Two years ago, Hawaiian anti-piracy lawyer Kerry Culpepper turned some of the most popular piracy brands into a powerful anti-piracy tool.
The attorney, who is listed as director of the company ’42 Ventures,’ registered several piracy-related trademarks, including ‘YTS’ and ‘Popcorn Time.’
The company, which was founded a year earlier, legally claimed these marks and uses them on a website that doesn’t draw any significant traffic. What did get people’s attention, however, were the enforcement actions that followed.
YTS Trademark Enforcement
Shortly after the trademarks were granted, Culpepper managed to suspend the Twitter account of a popular Popcorn Time fork. He offered to return it in exchange for a Popcorn Time licensing deal, which failed.
In addition, the attorney also filed a YTS trademark infringement lawsuit on behalf of 42 Ventures. The complaint, filed at a Hawaii federal court, targeted the operators of yst.lt, ytsag.me, yts.ae, ytsmovies.cc, and yts.ms, plus apps such as “Y Movies,” “YTS Movies Library” and “YTS movies.”
The people behind these sites, who are believed to be from India, China and Egypt, used the YTS brand as a promotional tool. This isn’t uncommon, as YTS has been a popular pirate brand for years. After originally belonging to a long-defunct release group, others now use it to lure in pirates.
As the lawsuit progressed, several defendants chose to settle the matter under undisclosed terms. Three others failed to respond completely, however, which prompted 42 Ventures to request $250,000 default judgments against all of the remaining defendants.
This didn’t go as smoothly as the trademark owner would have hoped. While there was no doubt that the YTS sites and apps used the trademark without permission, the Hawaiian federal court concluded that it didn’t have jurisdiction over the foreign defendants.
In an order issued nearly two years ago, Judge Watson wrote that the defendants’ connections with US-based services including Cloudflare, Amazon, and Namecheap, don’t prove that the site and app operators subjected themselves to US jurisdiction. As such, the case was dismissed.
Appeal and Do-over
Attorney Kerry Culpepper didn’t give up. On behalf of 42 Ventures, he appealed the District Court’s decision and won. The Ninth Circuit court granted him the option to amend the original complaint to address the jurisdiction shortcomings.
According to the appeals court, jurisdiction can be invoked if the defendants deliberately use US-based servers to improve speeds for US visitors.
“[D]eliberately choosing servers in the United States to enable faster service to U.S.-based customers could indicate purposeful direction to the United States,” the Ninth Circuit Court wrote.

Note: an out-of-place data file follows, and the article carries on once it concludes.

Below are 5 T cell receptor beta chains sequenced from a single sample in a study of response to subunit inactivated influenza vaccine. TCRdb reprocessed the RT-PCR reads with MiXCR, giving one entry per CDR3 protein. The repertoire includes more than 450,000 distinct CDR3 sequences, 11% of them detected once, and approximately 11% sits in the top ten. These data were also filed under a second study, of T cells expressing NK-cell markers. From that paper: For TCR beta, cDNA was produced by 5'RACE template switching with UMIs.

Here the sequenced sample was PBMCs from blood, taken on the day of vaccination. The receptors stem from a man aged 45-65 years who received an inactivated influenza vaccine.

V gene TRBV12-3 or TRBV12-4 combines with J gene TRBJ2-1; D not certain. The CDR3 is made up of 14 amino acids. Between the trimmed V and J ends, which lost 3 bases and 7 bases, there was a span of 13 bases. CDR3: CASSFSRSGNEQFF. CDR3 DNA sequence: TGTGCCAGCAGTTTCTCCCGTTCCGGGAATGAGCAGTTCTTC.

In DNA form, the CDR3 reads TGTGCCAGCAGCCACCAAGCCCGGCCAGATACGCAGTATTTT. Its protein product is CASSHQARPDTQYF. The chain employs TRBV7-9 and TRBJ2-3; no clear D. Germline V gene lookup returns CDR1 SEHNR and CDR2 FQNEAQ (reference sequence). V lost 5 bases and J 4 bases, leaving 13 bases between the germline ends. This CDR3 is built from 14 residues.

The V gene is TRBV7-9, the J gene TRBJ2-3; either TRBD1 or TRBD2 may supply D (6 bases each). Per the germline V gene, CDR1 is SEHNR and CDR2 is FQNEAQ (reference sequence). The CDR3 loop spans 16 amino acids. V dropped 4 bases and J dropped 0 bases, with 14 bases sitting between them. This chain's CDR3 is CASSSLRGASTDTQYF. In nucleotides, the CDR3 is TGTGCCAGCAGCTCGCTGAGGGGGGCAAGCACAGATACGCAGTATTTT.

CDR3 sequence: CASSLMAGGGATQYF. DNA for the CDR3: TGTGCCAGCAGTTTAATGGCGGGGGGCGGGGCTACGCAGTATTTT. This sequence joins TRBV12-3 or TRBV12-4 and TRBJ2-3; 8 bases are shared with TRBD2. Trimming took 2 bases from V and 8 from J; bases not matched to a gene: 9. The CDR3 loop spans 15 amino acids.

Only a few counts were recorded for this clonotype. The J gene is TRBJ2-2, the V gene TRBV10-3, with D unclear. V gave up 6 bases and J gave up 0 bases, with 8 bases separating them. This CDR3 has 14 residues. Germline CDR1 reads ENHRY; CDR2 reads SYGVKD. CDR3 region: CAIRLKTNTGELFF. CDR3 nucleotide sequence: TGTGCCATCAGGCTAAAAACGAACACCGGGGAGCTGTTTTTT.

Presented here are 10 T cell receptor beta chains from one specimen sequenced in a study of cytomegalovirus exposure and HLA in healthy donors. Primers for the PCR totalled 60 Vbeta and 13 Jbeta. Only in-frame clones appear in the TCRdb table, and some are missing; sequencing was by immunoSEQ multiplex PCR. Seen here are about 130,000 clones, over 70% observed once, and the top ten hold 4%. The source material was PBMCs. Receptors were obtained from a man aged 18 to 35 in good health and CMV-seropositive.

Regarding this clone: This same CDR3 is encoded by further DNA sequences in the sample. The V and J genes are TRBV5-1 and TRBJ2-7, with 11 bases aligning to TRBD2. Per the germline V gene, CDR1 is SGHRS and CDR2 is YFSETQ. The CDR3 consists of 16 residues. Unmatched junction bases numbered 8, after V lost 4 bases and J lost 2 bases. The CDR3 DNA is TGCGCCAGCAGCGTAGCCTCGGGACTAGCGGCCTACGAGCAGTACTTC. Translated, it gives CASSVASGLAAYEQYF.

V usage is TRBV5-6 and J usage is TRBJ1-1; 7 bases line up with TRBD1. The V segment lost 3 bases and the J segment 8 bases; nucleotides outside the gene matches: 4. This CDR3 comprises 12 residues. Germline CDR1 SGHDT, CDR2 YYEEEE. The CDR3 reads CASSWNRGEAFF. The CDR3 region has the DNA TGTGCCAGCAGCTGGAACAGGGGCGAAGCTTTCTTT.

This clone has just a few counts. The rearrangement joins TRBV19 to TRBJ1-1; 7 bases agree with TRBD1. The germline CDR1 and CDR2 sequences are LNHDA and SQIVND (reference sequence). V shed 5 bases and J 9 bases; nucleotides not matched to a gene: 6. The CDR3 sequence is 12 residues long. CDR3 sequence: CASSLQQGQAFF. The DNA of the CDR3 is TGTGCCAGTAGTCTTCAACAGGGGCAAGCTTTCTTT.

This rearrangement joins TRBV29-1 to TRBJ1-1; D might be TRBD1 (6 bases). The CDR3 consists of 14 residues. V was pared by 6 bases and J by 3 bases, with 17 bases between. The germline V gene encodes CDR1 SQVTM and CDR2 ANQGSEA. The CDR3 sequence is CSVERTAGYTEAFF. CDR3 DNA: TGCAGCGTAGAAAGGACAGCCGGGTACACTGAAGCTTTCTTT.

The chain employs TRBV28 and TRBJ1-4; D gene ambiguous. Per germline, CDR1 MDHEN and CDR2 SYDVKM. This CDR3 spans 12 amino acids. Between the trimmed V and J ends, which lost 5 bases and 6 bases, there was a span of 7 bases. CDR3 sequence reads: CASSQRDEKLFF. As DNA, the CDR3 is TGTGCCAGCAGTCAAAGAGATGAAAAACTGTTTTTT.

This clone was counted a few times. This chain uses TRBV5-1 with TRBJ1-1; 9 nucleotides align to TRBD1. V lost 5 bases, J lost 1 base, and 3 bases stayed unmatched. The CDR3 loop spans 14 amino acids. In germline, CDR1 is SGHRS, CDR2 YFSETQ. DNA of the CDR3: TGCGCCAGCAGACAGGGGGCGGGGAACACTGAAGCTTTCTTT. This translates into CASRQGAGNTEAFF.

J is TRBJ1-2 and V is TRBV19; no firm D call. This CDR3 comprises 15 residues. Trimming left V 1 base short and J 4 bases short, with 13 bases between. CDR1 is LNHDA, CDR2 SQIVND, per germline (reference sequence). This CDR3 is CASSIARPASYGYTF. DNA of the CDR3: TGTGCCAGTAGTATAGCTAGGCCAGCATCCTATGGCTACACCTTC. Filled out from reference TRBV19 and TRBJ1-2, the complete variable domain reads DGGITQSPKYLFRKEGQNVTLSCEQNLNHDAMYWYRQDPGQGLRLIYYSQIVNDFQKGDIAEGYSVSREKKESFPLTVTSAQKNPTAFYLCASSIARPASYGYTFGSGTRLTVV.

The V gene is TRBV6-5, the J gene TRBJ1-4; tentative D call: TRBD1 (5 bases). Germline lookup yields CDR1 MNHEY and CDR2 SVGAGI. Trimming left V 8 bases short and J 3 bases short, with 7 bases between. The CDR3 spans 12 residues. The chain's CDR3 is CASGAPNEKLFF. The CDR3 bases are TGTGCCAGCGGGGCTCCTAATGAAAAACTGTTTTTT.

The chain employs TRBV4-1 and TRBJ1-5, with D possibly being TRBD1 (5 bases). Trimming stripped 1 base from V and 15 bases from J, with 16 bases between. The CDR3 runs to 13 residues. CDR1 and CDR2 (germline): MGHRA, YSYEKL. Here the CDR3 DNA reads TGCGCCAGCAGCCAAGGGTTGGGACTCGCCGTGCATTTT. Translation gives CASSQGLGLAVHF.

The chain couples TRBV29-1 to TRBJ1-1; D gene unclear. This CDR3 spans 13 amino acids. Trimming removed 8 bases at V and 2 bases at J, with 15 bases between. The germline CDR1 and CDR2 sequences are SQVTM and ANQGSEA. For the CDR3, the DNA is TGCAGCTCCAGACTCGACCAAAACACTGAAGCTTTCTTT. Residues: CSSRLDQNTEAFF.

Earlier this year, the case went back to the Hawaii District Court where an amended complaint was filed. The court looked at the issue again and, a few days ago, this resulted in a clear win for 42 Ventures.
Foreign Defendants Can be Sued
The order, released by Hawaii District Court Judge Derrick Watson, adopts the report and recommendations issued by Magistrate Judge Wes Porter last month and concludes the court has jurisdiction.
After reviewing all the arguments, which also cite a recent appeals court jurisdiction decision in the case against the Pakistani owner of the defunct torrent site MKVCage, the court agrees that default judgments can be issued against the three defendants.
“Based on Plaintiff’s allegations that Defendants have chosen to host their infringing websites and apps on servers located in the United States, and these websites and apps use or display Plaintiff’s YTS mark in connection with Defendants’ goods and services, the Court finds Plaintiff has sufficiently alleged Defendants’ tortious actions occurred in the United States.
“This is underscored by the allegations that Defendants also distribute pirated copies of motion pictures with file names that include Plaintiff’s mark to individuals in the United States,” Magistrate Judge Wes Porter adds.
In addition to showing that the actions took place in the United States, 42 Ventures also showed that this wasn’t a mere coincidence. The defendants specifically used US-based services to improve speed and accessibility, the company asaid.
3X $250,000 YTS Trademark Infringement Damages
As compensation for its alleged losses, 42 Ventures requested $250,000 from defendant Mav, and $2 million from Shan and Azzan. Ruling on this request, the court agrees that a meaningful statutory damages award is appropriate.
After weighing the pros and cons, Magistrate Judge Wes Porter decided that a $250,000 trademark infringement damages award against each defendant is appropriate here. That brings total damages to $750,000.
In addition, Judge Porter also approved a permanent injunction that prohibits defendants Shan and Azzan from using the YTS trademark going forward. An injunction against defendant Mav is not needed, as he has already shut down the YTS.MS website previously.